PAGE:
Pacific Northwest skylines have been transformed over the last decade as our industry has seen unparalleled growth. Anyone with a pick or shovel has had work. Businesses continue to express a strong degree of confidence in the local economy.
Maintaining that momentum is a whole other matter. While backlogs continue to be handsome, many companies are beginning to report softness. We also are seeing the standard symptoms of an overextended market – rising costs, friction on delayed and ill-performed work, and escalation of lien activity due to nonpayment issues. Preparing for resilience and even vitality during periods of economic transition does not happen by accident. Staying on top of your business is crucial to thriving in a changing environment.
Our teams are sharing key insights for the most pressing challenges and opportunities as we approach an evolving economic cycle. The most pressing issue, shared over and over by executives and by trade associations this past year, is how to keep your people. In this thriving environment, many innovative employers are developing succession and training strategies to keep their people (and lure others). Do you have a plan to transition your business? Do your employees have an “ownership attitude?” If the answer to either is “no,” or maybe worse yet, “I do not know,” consider some innovative ways to approach these issues. Check with your advisers and consultants – have they been helping businesses administer innovative programs to transition ownership and keep key personnel? You can enhance your culture and diversify your team by seeking out help, and exploring and implementing these programs. And if you don’t, it is likely that your key employees have been invited by other groups to consider their programs. Don’t be left behind. Keep your people.
Another pressing issue relates to building resilience. Are you plugging into the latest and greatest technology innovations to improve performance and increase efficiency? Everyone today carries a cellphone, one that has the capacity to memorialize activities, create reports, and track hours and efficiency. Most resilient groups are adopting a variety of modern technologies, including software and applications, and using them to create analytics. Are you using technology to track administrative activity and performance? If you do not want to do the research for what is the latest and greatest, consult with your local trade association. Networking with these trade association resources will save you time and very well could reveal opportunities you previously had not considered. But above all else, know how your teams are performing. If you do not have an existing, reliable system for tracking administration and performance, or snazzy reporting software, consider implementing one of these. Attempting to diagnose where margins are off in a good economy is preferable to diagnosing problems when urgency hits. Now is the time to iron out productivity issues and get back on the right track.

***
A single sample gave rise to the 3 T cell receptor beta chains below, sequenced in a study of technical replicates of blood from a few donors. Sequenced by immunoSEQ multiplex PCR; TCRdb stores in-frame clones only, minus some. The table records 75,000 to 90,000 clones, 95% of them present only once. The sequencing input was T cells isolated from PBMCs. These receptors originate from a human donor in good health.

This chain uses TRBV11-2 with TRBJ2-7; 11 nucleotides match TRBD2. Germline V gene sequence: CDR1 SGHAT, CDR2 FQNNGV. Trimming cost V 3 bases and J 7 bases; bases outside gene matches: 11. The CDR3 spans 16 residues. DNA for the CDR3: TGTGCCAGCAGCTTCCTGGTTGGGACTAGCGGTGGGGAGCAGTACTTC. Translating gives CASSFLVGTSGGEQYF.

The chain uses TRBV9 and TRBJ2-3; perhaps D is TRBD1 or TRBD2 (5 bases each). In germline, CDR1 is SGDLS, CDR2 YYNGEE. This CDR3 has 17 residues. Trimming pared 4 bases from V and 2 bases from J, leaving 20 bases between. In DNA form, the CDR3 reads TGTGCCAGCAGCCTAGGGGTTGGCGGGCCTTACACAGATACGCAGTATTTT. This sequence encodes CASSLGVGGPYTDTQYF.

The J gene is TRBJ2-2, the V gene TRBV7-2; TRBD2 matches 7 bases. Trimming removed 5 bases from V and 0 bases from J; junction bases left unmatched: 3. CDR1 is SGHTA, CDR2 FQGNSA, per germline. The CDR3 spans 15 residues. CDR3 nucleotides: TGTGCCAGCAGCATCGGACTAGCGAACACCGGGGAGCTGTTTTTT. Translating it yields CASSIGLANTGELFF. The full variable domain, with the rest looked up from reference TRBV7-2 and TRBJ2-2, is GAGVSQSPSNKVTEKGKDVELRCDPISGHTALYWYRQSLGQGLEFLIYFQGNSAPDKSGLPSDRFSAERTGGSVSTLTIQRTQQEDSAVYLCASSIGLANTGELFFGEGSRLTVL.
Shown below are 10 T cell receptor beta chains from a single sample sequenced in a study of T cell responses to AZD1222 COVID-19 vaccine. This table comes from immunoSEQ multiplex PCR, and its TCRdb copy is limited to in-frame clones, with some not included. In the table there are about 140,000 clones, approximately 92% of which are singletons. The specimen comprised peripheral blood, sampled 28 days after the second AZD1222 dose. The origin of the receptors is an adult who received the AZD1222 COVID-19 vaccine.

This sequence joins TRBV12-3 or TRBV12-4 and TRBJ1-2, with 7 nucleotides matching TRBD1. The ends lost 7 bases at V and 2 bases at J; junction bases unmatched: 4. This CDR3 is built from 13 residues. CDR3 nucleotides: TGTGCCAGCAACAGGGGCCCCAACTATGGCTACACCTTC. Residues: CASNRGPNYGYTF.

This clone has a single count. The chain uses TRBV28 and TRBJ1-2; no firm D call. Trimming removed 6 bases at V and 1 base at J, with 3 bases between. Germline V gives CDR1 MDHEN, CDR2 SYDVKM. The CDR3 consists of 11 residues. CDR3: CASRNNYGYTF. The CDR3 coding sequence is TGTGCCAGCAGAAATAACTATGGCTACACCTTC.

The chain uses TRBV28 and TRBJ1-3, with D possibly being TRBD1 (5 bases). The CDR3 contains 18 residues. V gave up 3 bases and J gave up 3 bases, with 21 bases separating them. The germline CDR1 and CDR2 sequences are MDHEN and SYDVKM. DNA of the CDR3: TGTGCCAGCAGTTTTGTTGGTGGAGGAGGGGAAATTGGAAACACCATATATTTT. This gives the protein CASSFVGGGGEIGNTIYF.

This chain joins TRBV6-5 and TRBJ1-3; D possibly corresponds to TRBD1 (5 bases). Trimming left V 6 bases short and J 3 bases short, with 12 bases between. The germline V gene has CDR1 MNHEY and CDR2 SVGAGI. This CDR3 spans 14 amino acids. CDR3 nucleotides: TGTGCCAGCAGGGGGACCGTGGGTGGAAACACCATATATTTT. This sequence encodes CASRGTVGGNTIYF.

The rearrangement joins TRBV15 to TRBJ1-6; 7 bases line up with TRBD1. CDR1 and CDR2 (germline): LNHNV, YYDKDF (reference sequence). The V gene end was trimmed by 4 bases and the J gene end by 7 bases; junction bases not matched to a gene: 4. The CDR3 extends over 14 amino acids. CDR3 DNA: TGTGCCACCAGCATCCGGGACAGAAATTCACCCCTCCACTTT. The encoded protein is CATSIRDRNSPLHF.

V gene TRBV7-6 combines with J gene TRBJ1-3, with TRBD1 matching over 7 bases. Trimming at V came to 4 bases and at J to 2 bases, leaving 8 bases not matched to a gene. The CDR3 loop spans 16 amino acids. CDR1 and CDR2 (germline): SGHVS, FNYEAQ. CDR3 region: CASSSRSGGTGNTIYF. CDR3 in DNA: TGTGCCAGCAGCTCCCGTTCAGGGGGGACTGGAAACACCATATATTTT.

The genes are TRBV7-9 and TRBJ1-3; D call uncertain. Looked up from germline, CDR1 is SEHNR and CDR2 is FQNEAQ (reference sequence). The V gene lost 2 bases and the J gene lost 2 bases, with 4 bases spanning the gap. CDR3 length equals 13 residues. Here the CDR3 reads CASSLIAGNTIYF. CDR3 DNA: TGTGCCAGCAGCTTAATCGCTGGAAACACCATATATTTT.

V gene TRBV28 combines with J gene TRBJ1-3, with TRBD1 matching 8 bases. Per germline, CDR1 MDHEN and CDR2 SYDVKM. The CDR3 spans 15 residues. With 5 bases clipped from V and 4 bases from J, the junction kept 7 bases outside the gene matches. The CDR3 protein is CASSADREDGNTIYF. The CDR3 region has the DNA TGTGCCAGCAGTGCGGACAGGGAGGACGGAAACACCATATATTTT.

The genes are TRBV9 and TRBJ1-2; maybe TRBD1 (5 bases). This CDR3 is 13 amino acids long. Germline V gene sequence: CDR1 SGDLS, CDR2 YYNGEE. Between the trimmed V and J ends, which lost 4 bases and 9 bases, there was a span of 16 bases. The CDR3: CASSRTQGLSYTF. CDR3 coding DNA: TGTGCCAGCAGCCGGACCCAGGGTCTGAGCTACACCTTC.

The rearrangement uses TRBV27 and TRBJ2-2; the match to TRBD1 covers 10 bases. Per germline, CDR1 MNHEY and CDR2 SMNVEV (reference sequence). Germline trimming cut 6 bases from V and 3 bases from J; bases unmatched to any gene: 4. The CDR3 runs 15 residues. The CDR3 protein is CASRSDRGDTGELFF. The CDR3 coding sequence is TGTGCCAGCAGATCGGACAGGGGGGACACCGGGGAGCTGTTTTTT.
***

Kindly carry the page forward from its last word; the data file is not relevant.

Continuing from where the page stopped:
A further pressing issue relates to keeping (and growing) market share. Studies recently report a vexing question among employers considering their options in this changing environment: how do you diversify project offerings and control costs? Dedicating resources now into R&D likely will create operational efficiencies later that will make your company more efficient and competitive in a less thriving market. It may in the short term impact your bottom line, but an ongoing investment and reinvestment into capital and programs will keep your company on the forefront. Having this competitive advantage when margins are tight can be the difference between thriving and just
A final word about resilience – it can be fun and exciting to chase a shiny new object (project) that is outside your relationship circle and/or historic competency. And stretching your teams is a good exercise to test and challenge them, and to create growth. But there is no substitute for trust – working with partners and teams you know and respect. Dedicate time with not only your own employees, but also with your subcontractors, vendors, suppliers, consultants and others to learn more about their businesses, their values and their objectives. Work on forging that bulletproof relationship of trust now while things are going well. Having a friend when things are not going so well is invaluable.
Column first appeared in the Oregon Daily Journal of Commerce on March 13, 2020.
Ideas & Insights
News and Insights delivered to your inbox